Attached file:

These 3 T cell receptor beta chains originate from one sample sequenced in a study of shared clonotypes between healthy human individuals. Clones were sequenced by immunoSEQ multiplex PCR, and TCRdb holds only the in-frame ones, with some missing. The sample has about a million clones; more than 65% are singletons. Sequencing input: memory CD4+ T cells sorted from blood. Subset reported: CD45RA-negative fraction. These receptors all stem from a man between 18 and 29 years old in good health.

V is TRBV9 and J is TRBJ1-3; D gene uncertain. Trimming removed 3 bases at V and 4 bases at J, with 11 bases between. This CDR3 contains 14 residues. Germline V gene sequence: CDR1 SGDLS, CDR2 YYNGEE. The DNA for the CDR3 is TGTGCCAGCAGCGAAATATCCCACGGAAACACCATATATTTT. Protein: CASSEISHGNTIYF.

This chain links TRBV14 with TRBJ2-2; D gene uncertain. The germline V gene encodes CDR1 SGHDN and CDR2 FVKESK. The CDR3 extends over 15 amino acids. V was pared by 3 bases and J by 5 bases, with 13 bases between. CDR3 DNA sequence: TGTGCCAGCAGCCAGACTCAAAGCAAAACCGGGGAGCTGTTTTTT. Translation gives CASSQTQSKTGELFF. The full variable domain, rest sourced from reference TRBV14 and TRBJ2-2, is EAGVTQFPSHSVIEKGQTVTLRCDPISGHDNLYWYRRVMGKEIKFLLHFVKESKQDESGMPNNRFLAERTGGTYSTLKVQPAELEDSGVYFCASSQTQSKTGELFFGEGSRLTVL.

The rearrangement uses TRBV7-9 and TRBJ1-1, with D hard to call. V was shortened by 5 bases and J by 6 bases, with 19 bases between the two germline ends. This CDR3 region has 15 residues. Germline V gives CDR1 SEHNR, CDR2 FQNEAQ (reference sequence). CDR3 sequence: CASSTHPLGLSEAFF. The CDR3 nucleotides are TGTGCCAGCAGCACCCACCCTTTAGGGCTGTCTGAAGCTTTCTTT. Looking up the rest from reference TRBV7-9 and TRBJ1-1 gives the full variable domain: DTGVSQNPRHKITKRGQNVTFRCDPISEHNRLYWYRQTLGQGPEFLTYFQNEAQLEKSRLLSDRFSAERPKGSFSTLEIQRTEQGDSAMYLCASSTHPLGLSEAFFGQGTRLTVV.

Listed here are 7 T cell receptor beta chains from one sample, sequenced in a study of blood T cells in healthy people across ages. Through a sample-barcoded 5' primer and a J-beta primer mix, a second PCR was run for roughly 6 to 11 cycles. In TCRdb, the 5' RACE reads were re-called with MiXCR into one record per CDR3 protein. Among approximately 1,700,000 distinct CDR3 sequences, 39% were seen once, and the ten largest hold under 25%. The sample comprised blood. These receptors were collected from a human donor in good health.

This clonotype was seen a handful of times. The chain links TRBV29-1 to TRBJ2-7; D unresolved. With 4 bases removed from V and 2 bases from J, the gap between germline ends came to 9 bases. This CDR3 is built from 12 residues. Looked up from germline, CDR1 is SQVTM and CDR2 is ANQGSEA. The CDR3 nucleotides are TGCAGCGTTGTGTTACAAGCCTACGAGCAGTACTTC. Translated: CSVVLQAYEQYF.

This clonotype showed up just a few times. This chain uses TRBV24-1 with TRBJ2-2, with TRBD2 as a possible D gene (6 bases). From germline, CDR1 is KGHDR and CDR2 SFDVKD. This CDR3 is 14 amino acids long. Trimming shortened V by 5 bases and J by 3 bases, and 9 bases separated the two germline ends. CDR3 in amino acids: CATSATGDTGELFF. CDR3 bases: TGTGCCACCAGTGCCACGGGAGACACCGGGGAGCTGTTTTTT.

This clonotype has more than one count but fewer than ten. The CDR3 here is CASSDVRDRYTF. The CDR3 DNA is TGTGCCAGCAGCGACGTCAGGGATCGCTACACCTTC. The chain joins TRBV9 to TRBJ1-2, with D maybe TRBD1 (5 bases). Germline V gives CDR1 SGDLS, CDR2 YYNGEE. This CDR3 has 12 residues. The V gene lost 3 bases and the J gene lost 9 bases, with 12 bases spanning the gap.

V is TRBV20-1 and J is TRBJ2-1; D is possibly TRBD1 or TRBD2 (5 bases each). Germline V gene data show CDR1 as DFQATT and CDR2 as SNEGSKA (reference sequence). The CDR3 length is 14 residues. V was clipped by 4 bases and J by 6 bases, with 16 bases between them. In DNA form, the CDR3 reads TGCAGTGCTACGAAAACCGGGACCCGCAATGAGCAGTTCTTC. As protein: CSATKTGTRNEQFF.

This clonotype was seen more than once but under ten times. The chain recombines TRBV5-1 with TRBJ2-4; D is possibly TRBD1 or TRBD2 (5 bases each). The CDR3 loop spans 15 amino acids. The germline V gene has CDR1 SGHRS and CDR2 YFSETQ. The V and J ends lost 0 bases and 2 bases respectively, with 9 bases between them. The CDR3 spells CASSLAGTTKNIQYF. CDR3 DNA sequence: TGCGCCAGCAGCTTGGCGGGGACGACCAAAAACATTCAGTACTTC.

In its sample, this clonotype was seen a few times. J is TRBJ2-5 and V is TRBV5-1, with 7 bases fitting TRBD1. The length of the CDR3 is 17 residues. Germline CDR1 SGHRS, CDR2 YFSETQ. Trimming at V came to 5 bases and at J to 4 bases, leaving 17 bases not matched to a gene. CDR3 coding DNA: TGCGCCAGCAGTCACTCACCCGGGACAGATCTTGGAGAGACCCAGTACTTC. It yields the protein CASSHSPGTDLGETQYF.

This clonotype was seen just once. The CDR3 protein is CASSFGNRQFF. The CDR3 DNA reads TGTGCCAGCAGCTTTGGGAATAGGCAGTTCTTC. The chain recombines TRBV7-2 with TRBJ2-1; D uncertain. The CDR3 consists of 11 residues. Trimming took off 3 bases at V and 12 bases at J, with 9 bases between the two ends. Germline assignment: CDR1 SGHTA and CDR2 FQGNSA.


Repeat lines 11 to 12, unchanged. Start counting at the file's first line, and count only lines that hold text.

In its sample, this clonotype was seen a few times. J is TRBJ2-5 and V is TRBV5-1, with 7 bases fitting TRBD1. The length of the CDR3 is 17 residues. Germline CDR1 SGHRS, CDR2 YFSETQ. Trimming at V came to 5 bases and at J to 4 bases, leaving 17 bases not matched to a gene. CDR3 coding DNA: TGCGCCAGCAGTCACTCACCCGGGACAGATCTTGGAGAGACCCAGTACTTC. It yields the protein CASSHSPGTDLGETQYF.

This clonotype was seen just once. The CDR3 protein is CASSFGNRQFF. The CDR3 DNA reads TGTGCCAGCAGCTTTGGGAATAGGCAGTTCTTC. The chain recombines TRBV7-2 with TRBJ2-1; D uncertain. The CDR3 consists of 11 residues. Trimming took off 3 bases at V and 12 bases at J, with 9 bases between the two ends. Germline assignment: CDR1 SGHTA and CDR2 FQGNSA.